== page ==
NAIROBI, MAY 8 —Kenya Electricity Generating Company has come out to explain the role of the dams it uses for hydroelectric power generation along the Tana River in mitigating flooding downstream, denying claims that it opened stop gates causing flooding in residential areas.
This follows criticisms from a section of local leaders in areas affected by flooding downstream of KenGen’s stations.
At the same time, KenGen has set aside funds to help alleviate the suffering of those adversely affected by the floods in the areas near its installations in the Seven Forks particularly the Tana River, Garissa, and their immediate environs.
The company said besides generating hydro-electric power, the Seven Forks Cascade dams which include Masinga, Kamburu, Gitaru, Kindaruma and Kiambere have helped to regulate river levels and reduce flooding down-stream by storing significant volumes of water.
“We wish to inform Kenyans that we have been mitigating flooding through a water management plan for regulating the storage and discharges to ensure a healthy ecosystem and less flooding during heavy rains,” said KenGen managing director Rebecca Miano.
The CEO explained that the water management plan entails lowering of the water levels in the dams during the dry season to create more storage space before the rainy season begins.
This, she said, will mean that water flowing into the dams has to fill up the empty capacity first before the dams can overflow and channel the water back to the river course.
“This plan greatly delays the onset of flooding as well as the amounts of water that overflows the Kiambere dam after filling up, effectively reducing the intensity of flooding downstream,” she said.
“The guiding principle of the company is to conduct its business in the most socially and environmentally responsible manner. We therefore wish to state that there has been no deliberate release of water by KenGen as has been erroneously stated by some people,” Miano added.
This year though, there were reports of heavy inflows into Tana River downstream of Kiambere dam, resulting in flooding in the lower Tana River Basin, before the dam started overflowing on April 24, 2018.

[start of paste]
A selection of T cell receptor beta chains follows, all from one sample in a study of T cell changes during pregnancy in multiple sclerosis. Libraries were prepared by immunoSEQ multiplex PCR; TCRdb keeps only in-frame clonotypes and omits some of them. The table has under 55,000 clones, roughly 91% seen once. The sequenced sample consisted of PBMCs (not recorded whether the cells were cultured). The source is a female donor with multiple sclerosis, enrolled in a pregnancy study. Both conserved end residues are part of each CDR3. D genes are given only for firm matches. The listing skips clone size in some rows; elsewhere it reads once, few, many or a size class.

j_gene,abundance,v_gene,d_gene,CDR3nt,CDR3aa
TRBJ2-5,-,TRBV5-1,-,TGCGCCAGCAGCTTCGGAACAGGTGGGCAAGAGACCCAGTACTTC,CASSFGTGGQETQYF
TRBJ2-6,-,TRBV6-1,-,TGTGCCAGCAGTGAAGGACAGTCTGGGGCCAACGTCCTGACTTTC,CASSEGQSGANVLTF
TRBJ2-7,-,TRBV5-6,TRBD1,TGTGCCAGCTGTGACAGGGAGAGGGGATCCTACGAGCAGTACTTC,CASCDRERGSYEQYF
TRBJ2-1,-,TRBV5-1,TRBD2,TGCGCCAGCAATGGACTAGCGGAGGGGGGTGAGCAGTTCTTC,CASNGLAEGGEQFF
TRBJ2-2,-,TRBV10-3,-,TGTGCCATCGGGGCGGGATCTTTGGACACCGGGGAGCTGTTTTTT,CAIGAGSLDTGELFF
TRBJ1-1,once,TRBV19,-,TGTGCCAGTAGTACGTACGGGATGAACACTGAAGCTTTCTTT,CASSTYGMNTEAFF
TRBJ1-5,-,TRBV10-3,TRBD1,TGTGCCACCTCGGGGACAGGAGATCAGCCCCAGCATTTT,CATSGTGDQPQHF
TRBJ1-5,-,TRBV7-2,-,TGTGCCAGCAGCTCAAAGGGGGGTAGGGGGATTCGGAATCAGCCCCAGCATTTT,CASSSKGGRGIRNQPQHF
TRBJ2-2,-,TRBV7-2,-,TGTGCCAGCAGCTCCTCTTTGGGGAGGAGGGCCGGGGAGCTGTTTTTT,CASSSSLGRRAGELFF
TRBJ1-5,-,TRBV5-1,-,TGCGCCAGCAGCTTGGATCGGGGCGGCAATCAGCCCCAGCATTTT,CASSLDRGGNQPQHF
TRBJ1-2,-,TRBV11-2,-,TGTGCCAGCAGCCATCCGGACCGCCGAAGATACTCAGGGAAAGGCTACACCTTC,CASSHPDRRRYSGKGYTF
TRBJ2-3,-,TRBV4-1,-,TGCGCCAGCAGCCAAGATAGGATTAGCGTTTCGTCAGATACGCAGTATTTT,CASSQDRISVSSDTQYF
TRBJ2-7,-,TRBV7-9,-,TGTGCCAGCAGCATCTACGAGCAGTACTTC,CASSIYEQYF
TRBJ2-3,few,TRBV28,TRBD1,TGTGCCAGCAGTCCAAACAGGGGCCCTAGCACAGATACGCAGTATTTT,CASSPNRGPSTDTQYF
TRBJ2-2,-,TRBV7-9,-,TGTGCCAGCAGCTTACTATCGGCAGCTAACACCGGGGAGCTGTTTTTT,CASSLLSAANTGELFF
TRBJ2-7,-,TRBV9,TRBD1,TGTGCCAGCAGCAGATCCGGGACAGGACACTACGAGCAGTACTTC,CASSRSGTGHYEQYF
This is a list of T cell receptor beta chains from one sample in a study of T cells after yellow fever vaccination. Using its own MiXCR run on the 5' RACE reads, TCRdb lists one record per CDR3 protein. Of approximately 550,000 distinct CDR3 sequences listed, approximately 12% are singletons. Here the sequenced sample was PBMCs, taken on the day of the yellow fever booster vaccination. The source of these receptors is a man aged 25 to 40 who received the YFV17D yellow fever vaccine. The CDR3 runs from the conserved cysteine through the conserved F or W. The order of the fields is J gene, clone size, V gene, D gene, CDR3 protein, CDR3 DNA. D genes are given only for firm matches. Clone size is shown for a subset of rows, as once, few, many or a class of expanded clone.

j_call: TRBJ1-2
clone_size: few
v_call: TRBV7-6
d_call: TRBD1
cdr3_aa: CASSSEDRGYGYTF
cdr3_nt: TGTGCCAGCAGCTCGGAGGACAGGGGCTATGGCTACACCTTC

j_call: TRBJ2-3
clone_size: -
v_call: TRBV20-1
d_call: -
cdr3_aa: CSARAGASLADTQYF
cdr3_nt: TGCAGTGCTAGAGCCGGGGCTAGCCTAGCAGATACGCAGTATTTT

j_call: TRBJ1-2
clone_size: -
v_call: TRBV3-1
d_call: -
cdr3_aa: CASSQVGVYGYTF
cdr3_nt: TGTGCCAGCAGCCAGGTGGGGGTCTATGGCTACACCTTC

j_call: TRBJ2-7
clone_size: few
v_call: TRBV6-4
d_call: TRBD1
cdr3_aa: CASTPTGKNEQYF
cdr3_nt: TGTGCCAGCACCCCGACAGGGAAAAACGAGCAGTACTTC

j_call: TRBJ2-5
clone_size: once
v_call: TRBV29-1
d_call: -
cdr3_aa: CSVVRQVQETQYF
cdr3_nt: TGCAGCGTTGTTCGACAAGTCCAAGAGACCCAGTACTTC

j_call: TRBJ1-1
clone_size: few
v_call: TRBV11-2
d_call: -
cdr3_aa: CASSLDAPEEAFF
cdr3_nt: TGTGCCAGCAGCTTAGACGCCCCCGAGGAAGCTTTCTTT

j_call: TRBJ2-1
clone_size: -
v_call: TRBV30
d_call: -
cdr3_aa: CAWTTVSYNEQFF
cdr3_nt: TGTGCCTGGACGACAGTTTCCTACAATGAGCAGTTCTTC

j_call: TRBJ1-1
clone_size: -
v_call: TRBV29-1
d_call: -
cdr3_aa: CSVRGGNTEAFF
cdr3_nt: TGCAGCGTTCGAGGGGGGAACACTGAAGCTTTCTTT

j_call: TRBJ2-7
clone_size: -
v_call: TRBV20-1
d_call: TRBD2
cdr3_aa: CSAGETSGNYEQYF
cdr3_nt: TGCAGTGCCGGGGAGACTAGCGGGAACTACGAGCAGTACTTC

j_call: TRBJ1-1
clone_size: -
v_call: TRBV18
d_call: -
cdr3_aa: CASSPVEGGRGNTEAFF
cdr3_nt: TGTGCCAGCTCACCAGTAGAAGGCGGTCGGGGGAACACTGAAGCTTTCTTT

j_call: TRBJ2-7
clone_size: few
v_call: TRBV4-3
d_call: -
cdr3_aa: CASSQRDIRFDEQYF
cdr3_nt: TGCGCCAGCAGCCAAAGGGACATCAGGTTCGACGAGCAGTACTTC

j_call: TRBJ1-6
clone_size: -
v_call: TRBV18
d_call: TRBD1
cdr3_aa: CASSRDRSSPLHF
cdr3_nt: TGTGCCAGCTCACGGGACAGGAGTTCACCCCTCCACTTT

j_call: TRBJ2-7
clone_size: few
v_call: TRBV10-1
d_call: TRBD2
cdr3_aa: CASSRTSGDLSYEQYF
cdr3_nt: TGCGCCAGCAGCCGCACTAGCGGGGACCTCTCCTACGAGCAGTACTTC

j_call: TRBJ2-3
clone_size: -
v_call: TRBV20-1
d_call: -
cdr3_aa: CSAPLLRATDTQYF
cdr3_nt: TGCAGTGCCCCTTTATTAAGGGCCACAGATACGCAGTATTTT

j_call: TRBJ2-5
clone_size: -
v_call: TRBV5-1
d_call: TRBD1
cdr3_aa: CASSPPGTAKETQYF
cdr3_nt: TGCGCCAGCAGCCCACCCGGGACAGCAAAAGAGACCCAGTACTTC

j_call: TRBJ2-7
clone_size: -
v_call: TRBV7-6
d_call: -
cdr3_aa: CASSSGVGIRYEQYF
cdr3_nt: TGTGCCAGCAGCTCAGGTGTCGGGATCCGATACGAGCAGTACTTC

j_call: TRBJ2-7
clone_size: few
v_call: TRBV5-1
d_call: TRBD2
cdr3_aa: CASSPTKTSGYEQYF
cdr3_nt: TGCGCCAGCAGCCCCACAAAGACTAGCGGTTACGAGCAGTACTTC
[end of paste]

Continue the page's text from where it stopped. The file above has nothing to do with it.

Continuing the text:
According to KenGen, the overflow which went on for five days was due to heavy inflows from rivers Mutonga, Kathita, Mara and Ena in addition to seasonal streams. The overflow stopped after the intensity of rains in the area between Kamburu and Kiambere dams subsided.
“We prayed for rains during the prolonged drought and God answered our prayers to bring rain, we now need to exercise extreme caution, especially those living near rivers whose banks are prone to overflowing. If necessary, take precautionary measures including moving to higher grounds,” said Mrs. Miano.
Meanwhile, the Nairobi Securities Exchange listed company has promised to help affected families within the Seven Forks cascade through provision of emergency relief supplies.
Last month, the company issued an alert through the offices of county commissioners, warning communities downstream of the Seven Forks dams of impending floods due to heavy rains in Mount Kenya, and the Aberdare catchment areas.
The purpose of the warning was to request residents living on the banks of Tana River to move to higher ground for safety and avoid destruction of their property and potential loss of life.
“KenGen always issues flood alerts to communities downstream when it sees water levels rising, but not because gates are being opened. This is done in good faith in the hope that communities can take precautionary measures and avert flood-related losses and risks,” said Mrs. Miano.
“It is worth noting the unusual rainfall pattern prevailing this year, in that the Masinga dam is not yet full. The dam level was 1,052.94 metres at 06.00 hours on May 7, 2018, meaning that the reservoir has more than 3.5 metres to go before attaining full capacity.
“At the current inflow rates, the reservoir may attain full capacity by 1 May 16, 2018.” Miano said.
In normal circumstances, the dams fill from Masinga first and then gradually the successive dams, which according to KenGen has not been the case this year.